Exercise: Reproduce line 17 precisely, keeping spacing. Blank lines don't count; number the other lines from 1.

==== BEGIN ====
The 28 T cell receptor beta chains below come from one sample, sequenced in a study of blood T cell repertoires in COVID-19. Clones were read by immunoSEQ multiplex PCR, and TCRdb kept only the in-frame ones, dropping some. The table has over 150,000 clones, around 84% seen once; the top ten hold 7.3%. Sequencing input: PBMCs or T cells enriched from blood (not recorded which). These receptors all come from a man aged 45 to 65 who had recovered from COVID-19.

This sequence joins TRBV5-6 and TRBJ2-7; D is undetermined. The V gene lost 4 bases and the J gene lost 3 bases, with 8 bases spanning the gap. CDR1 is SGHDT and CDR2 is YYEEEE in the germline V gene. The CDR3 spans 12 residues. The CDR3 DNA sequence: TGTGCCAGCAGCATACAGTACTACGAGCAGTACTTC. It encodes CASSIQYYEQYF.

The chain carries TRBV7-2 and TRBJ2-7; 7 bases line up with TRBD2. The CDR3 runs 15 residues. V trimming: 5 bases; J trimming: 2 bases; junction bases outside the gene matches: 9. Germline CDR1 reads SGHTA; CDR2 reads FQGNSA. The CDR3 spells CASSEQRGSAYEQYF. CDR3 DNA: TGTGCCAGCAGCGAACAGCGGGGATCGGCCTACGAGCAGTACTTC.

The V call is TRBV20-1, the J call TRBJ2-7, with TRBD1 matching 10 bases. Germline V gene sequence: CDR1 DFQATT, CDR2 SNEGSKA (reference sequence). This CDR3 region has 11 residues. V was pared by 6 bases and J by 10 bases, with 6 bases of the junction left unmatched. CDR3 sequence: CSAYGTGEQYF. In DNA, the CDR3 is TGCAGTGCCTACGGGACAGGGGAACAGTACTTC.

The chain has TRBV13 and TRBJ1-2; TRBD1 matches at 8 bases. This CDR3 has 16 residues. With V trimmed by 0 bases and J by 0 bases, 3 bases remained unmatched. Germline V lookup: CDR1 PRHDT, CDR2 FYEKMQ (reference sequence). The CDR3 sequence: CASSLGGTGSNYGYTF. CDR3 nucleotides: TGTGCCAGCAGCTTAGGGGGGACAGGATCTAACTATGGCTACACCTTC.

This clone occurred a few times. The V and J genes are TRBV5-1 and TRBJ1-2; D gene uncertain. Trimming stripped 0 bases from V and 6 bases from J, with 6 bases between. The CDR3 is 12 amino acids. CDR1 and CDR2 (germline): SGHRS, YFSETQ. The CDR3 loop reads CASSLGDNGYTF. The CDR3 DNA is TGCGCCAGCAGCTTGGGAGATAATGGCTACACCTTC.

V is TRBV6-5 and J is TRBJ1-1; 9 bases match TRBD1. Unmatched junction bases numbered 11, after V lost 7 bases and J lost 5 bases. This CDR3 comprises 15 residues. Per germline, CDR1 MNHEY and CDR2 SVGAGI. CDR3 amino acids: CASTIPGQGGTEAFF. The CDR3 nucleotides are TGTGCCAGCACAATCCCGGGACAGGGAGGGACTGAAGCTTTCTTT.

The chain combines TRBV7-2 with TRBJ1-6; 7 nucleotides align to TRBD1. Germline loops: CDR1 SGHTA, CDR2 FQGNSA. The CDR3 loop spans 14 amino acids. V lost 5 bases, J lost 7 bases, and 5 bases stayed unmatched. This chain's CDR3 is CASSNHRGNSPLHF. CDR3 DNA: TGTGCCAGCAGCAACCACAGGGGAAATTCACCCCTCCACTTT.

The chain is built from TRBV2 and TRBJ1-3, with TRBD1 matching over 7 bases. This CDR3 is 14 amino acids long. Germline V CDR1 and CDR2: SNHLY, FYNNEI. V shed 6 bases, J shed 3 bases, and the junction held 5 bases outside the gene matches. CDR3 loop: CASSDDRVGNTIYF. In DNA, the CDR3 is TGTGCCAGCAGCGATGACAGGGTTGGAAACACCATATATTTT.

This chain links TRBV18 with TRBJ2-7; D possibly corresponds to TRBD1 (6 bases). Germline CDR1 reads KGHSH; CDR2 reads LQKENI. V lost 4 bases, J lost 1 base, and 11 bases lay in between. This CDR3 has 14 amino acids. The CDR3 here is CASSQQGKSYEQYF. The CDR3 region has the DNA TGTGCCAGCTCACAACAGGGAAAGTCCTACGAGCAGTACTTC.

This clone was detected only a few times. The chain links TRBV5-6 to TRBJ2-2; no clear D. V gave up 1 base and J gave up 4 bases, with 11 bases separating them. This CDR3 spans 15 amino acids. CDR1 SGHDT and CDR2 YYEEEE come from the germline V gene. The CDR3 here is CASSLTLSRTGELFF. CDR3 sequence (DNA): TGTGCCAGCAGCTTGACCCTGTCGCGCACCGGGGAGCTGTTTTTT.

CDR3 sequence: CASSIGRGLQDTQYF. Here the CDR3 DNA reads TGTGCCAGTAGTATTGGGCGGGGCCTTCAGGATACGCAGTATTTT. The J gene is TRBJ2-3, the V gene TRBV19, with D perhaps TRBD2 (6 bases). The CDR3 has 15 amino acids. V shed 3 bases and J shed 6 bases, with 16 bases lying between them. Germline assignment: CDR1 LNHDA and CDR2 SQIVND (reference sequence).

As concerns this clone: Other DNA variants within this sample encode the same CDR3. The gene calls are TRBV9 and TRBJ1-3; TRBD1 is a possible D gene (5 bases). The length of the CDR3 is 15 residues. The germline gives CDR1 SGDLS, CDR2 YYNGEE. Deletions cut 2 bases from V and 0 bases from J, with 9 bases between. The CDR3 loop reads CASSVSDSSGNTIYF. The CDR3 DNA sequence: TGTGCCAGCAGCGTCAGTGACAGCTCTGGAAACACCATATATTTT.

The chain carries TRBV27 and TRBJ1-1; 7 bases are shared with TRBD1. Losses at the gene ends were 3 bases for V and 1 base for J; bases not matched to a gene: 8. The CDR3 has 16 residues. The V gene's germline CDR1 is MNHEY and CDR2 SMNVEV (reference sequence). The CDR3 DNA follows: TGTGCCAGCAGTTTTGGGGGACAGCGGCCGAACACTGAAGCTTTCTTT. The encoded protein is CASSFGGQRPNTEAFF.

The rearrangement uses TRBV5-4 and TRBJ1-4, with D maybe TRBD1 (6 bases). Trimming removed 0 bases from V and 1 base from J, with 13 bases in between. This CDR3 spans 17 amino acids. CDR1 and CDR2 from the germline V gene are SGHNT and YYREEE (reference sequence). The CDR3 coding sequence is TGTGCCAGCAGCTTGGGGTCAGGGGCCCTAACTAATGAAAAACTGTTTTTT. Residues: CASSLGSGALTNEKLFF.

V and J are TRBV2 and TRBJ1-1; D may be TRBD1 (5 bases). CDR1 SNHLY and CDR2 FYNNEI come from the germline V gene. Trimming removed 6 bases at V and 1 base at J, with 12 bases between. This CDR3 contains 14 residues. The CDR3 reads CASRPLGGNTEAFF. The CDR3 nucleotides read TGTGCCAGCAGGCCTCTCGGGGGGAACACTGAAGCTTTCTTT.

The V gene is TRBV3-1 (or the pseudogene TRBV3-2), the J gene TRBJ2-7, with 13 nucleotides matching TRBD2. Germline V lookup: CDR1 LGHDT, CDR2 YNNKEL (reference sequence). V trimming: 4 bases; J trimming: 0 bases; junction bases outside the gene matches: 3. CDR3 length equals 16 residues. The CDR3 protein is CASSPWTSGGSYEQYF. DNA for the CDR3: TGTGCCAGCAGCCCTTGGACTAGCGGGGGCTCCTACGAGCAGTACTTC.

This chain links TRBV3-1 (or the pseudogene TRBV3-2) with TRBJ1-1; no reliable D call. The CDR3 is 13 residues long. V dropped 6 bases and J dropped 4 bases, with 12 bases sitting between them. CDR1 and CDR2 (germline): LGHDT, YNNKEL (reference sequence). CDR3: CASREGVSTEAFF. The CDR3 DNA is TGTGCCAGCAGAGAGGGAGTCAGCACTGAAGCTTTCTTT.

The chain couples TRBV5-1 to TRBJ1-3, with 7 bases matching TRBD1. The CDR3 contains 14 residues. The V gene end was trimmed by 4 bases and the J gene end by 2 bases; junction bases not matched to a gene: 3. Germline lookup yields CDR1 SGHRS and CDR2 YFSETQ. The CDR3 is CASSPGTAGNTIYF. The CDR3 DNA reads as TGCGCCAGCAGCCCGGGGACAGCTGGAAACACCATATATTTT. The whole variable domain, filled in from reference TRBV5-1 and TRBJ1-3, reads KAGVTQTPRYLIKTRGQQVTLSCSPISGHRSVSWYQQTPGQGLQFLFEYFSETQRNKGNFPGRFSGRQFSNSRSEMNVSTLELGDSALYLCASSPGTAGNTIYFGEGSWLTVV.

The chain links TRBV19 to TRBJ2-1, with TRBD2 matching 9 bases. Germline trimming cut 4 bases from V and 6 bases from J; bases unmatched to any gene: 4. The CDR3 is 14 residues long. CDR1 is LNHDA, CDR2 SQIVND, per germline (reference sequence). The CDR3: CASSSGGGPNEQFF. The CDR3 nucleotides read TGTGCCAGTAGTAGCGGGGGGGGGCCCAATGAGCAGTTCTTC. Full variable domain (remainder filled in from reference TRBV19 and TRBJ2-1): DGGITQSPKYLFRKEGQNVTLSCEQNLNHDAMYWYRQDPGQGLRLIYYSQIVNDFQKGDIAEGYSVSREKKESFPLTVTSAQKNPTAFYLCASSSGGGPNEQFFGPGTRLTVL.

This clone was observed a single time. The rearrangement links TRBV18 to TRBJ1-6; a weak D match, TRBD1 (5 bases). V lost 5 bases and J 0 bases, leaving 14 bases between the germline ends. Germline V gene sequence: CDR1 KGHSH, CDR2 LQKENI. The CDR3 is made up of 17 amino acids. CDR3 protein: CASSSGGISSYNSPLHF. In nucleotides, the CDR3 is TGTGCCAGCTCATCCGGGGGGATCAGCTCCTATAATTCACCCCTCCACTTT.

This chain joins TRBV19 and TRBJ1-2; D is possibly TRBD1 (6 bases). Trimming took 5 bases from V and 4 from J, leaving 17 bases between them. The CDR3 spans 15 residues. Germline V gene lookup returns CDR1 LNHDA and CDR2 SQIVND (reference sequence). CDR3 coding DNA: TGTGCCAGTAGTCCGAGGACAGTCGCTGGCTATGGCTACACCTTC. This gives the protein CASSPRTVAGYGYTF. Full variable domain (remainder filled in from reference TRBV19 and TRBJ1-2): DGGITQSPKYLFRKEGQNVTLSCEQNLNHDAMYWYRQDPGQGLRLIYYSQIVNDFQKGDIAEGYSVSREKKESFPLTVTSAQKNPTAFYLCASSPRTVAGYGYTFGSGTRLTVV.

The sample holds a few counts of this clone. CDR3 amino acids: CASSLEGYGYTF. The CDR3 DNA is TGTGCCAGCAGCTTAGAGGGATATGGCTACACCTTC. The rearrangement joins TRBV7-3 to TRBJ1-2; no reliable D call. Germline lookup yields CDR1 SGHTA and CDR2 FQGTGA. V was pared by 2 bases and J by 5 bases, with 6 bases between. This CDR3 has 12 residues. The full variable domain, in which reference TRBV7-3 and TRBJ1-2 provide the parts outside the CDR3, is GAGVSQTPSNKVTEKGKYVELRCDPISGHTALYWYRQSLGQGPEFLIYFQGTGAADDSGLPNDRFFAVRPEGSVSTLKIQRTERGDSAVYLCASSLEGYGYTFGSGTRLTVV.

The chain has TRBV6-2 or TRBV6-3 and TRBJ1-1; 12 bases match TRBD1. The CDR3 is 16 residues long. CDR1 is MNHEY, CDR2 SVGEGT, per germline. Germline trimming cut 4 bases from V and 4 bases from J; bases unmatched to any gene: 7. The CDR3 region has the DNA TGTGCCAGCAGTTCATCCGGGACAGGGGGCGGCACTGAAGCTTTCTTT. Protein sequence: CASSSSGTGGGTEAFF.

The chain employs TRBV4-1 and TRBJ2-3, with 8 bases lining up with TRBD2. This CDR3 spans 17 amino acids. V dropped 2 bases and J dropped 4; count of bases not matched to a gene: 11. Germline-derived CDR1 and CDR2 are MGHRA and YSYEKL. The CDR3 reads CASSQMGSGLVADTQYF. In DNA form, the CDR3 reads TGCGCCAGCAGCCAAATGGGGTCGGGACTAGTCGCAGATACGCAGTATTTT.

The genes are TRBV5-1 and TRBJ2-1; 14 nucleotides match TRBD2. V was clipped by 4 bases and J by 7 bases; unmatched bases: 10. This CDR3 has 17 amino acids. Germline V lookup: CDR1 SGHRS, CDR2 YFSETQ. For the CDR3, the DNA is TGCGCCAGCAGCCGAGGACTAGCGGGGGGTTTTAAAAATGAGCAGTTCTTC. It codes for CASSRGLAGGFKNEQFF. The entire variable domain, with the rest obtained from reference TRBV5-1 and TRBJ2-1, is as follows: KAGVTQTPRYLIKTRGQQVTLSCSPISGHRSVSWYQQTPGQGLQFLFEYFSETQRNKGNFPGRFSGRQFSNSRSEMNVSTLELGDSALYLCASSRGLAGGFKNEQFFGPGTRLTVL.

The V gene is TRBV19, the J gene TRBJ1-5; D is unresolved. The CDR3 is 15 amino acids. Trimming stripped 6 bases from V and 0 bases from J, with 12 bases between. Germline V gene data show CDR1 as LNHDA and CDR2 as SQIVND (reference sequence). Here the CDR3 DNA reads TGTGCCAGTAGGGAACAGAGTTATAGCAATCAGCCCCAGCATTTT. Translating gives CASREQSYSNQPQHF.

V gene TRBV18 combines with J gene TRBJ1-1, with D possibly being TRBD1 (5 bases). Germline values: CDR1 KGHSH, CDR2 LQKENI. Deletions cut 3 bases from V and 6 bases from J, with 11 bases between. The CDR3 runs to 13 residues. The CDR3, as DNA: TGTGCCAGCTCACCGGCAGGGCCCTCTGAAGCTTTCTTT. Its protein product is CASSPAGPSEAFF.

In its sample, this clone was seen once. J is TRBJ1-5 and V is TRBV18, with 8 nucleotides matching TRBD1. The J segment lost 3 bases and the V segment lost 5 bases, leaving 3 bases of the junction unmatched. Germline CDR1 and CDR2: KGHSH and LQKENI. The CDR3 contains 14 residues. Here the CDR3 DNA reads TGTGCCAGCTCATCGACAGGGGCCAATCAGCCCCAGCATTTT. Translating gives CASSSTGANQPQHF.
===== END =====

The V gene is TRBV3-1 (or the pseudogene TRBV3-2), the J gene TRBJ2-7, with 13 nucleotides matching TRBD2. Germline V lookup: CDR1 LGHDT, CDR2 YNNKEL (reference sequence). V trimming: 4 bases; J trimming: 0 bases; junction bases outside the gene matches: 3. CDR3 length equals 16 residues. The CDR3 protein is CASSPWTSGGSYEQYF. DNA for the CDR3: TGTGCCAGCAGCCCTTGGACTAGCGGGGGCTCCTACGAGCAGTACTTC.